Rick Perry does not play by your puny rules. He is not constrained by logic, the greater good, or a sense of shame. If you’re an ambitious Republican politician hoping to move up the food chain, you have two choices: Play by his rules and hope that things work out for you, or don’t play by his rules and be prepared to be hung as a lion and not a lamb.
Lobbyists and friends who know Perry say he is telling associates that he plans to run in 2014, which could give him 18 years in the governor’s office. He has also publicly held the door open to another presidential run in 2016. On Wednesday Perry told CBS DFW TV that he was thinking about another White House bid and that his “instincts are very positive towards” a race for governor in two years.
“Everybody who I’ve talked to that’s met with him comes away with the idea that he’s running [for re-election],” said Austin lobbyist Bill Miller. “That’s what he’s telling them.”
Is it all a ruse? Some observers believe that Perry merely wants to avoid being written off as a has-been, that he wants to be taken seriously when Texas lawmakers meet again next year.
“I think he is re-engaging to make sure he is a player in the upcoming legislative session,” said Cal Jillson, a political scientist at Southern Methodist University. “It’s a good way to remain in the public eye after taking such a beating in the presidential election.”
For a whole bevy of Republican officeholders, guessing what Perry will do next goes beyond idle political speculation. It could have a major impact on their own futures. GOP state officials like Attorney General Greg Abbott, Comptroller Susan Combs, Land Commissioner Jerry Patterson and Agriculture Commissioner Todd Staples (plus all the people who want to replace them) have been itching to move up. Without a vacancy at the top, they potentially face bruising primaries or career stagnation.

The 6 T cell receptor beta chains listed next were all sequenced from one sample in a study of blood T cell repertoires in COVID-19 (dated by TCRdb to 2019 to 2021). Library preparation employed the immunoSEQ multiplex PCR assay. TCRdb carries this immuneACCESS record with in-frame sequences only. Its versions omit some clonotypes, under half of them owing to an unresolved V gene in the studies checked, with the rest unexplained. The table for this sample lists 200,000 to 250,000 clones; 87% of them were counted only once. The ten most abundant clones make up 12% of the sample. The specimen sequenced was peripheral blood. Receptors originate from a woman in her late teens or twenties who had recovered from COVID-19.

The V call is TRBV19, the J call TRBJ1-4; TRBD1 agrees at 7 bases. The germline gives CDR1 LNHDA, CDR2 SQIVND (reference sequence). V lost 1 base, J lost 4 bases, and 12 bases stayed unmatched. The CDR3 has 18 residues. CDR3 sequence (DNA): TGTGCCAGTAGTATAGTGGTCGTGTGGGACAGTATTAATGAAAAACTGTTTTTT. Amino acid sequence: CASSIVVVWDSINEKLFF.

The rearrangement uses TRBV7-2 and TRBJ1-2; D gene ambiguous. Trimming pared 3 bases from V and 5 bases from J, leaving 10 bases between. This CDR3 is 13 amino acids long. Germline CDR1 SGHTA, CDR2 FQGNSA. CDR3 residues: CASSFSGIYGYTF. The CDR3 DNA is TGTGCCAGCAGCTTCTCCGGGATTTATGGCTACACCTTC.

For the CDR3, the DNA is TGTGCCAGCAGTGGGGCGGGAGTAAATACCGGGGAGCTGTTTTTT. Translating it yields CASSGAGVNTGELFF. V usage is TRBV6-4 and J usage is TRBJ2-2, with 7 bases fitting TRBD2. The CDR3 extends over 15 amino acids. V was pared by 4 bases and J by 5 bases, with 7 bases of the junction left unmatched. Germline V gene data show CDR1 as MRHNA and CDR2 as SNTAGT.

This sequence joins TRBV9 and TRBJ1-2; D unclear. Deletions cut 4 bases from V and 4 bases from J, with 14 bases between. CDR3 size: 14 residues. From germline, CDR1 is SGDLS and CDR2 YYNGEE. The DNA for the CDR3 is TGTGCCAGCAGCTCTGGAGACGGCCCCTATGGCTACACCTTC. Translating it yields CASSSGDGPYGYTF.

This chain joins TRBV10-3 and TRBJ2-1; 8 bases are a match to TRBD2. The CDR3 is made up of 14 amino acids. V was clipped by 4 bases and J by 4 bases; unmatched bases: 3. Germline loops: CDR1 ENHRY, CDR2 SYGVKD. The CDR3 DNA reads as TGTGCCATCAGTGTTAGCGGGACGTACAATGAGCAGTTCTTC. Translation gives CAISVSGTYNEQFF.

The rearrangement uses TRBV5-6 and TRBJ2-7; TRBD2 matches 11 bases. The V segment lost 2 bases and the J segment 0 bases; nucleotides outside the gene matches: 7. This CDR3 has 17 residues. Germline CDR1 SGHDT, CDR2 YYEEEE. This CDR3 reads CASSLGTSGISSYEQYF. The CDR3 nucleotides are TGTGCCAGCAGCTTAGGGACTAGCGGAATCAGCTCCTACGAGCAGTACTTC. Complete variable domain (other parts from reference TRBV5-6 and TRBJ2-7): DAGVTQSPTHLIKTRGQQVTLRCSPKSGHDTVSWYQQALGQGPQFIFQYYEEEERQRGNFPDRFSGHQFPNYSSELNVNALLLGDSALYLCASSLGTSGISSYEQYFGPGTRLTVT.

Abbott in particular has a lot riding on Perry’s next move. He had $12 million in the bank at last count and is widely considered the top GOP contender for governor if Perry is not in the picture.
Allies of both men — and they tend to swim in the same political waters — say Abbott’s strategy is to give Perry a wide berth. They say Abbott wants to avoid backing Perry into a corner, for fear that doing so could push the easily provoked West Texan into making a rash re-election announcement.
Waiting to see what Rick will do is the KBH strategy. We all know how that turns out. Besides, if Abbott thinks Perry is unhinged enough to make a decision about running based on emotion and not wanting to feel backed into a corner, why wouldn’t he want to goad him into doing something he might regret? Why not make him decide on your terms instead of letting him dictate them? I don’t see how that’s worse than letting him remain comfortable for as long as he wants.